Interested in receiving case management services from Voyage? Download our needs assessment and submit it to our office or one of our Community Outreach Advocates! 

Step 1: Intake and Needs assessment

 

The COA model begins by assessing the individual needs of families on a variety of topics including but not limited to:

  • housing

  • employment

  • education

  • family relationships

  • justice system

  • food security

  • health practices

  • income

This assessment allows the COAs to best understand the areas in which families could benefit from assistance and determines eligibility for being assigned to a COA caseload.

 

Step 2: Identifying family goals

 

The COA then works with the parents to identify goals for both the family unit as a whole, as well as all individuals in the household. It is important to Voyage that we do not define success for the family. Rather, we let the family define what success looks like to them and identify their goals accordingly.

Step 3. Prioritize goals

 

After identifying goals, it is critical that we prioritize goals and define the order in which the family should go about working on those goals to optimize chances for sustainable success.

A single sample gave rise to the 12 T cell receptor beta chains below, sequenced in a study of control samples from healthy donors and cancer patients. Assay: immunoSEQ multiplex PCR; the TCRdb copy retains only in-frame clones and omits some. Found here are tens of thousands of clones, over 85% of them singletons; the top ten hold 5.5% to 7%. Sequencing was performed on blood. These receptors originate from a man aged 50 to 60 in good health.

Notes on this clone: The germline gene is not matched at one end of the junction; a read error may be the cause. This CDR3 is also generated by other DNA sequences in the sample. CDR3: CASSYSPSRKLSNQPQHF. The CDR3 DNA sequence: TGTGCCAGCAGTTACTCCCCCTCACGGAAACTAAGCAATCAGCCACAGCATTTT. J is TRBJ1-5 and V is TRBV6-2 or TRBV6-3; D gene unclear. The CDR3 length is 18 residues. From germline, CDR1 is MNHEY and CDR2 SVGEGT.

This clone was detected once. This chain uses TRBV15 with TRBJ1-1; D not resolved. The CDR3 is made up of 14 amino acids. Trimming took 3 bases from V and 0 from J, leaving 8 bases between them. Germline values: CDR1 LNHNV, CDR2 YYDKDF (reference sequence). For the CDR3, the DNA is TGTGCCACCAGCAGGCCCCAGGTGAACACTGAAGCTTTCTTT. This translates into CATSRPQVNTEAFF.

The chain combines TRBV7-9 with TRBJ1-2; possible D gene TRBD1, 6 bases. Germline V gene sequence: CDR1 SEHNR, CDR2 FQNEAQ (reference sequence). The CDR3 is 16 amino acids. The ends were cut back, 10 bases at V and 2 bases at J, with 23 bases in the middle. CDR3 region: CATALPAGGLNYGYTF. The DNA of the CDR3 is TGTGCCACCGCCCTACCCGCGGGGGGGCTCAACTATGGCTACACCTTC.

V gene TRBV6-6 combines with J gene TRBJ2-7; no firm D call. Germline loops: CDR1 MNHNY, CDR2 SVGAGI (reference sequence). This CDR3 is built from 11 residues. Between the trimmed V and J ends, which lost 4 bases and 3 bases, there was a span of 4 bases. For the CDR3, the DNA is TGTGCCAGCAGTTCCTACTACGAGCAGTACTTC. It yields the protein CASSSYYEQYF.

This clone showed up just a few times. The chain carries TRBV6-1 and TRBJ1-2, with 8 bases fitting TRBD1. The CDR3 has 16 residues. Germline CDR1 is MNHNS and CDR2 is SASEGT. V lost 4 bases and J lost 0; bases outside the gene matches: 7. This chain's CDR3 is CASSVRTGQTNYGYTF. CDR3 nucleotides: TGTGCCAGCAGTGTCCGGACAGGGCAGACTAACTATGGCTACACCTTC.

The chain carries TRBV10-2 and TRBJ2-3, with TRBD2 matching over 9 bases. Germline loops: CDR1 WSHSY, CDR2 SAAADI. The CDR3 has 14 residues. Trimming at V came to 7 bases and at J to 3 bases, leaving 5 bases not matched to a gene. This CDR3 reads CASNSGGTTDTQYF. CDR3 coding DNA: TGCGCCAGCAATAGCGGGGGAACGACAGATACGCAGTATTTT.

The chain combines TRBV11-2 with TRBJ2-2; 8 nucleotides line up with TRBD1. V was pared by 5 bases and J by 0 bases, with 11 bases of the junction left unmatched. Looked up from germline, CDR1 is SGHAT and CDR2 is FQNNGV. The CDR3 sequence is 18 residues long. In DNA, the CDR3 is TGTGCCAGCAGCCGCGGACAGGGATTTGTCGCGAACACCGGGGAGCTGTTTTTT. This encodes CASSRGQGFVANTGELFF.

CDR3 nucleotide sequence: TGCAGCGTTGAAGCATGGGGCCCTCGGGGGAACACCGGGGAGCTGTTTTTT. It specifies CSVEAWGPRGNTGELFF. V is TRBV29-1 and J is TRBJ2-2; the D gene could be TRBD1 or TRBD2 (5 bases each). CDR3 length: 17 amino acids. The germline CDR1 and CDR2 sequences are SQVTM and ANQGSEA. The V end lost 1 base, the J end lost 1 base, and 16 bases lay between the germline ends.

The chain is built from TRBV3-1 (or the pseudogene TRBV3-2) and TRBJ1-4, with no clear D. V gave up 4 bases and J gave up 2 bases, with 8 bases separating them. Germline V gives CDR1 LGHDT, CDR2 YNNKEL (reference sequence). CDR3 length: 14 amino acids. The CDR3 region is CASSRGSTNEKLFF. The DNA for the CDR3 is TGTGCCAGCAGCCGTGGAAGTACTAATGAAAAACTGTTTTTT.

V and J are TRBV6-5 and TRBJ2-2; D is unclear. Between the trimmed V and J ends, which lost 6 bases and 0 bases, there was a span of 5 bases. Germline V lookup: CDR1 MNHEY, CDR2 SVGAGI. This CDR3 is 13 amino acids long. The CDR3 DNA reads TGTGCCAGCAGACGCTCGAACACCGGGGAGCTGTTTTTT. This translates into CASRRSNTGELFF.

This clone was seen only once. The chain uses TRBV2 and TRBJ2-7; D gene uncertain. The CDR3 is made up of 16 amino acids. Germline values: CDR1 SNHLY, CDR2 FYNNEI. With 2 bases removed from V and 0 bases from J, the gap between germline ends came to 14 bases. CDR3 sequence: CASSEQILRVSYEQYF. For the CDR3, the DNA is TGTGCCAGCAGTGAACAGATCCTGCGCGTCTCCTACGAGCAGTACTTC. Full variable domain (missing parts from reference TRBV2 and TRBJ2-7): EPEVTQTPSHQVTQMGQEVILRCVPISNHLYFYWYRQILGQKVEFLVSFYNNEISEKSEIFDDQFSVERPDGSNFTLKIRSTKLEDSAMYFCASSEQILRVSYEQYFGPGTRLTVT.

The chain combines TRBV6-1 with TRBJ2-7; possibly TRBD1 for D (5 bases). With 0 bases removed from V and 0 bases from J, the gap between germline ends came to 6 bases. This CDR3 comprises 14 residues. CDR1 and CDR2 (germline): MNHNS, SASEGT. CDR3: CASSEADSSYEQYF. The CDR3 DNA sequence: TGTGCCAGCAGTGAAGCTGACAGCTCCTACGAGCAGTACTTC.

Step 4: COAs create an action plan for success

 

After prioritizing goals, the COAs create an action plan for the family including contact information for and descriptions of organizations that can provide services and resources that address their needs, as well as a timeline for when the families should be working towards goals.

 

Step 5: Navigation and follow up

 

After providing the action plan, the COA offers ongoing support through assisting the family in navigating the organizations (application process, setting up appointments, etc.). The COA continues to follow up multiple times per week to ensure the families feel supported and offer assistance in overcoming any obstacles they may encounter when working towards their goals. 

The Community Outreach Advocate Model incorporates “wrap-around” services to eliminate the major barriers that families face in the successful development of self-sufficiency. Voyage feels these services are truly “wrap around”, as the youth are greatly impacted by the poverty reduction and self-sufficiency of the parents that make up the Y.E.Z. community. There are four factors that play into the development of self-sufficiency, identified by the Ascend at the Aspen Institute Report as Education, Economic Supports, Social Capital, and Health and Well-being. 

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Would you like to know more about Voyage? Contact us.

Email: genna.wirth@voyagewilmington.org

Phone: 910-341-4633

Nonprofit EIN: 35-2454819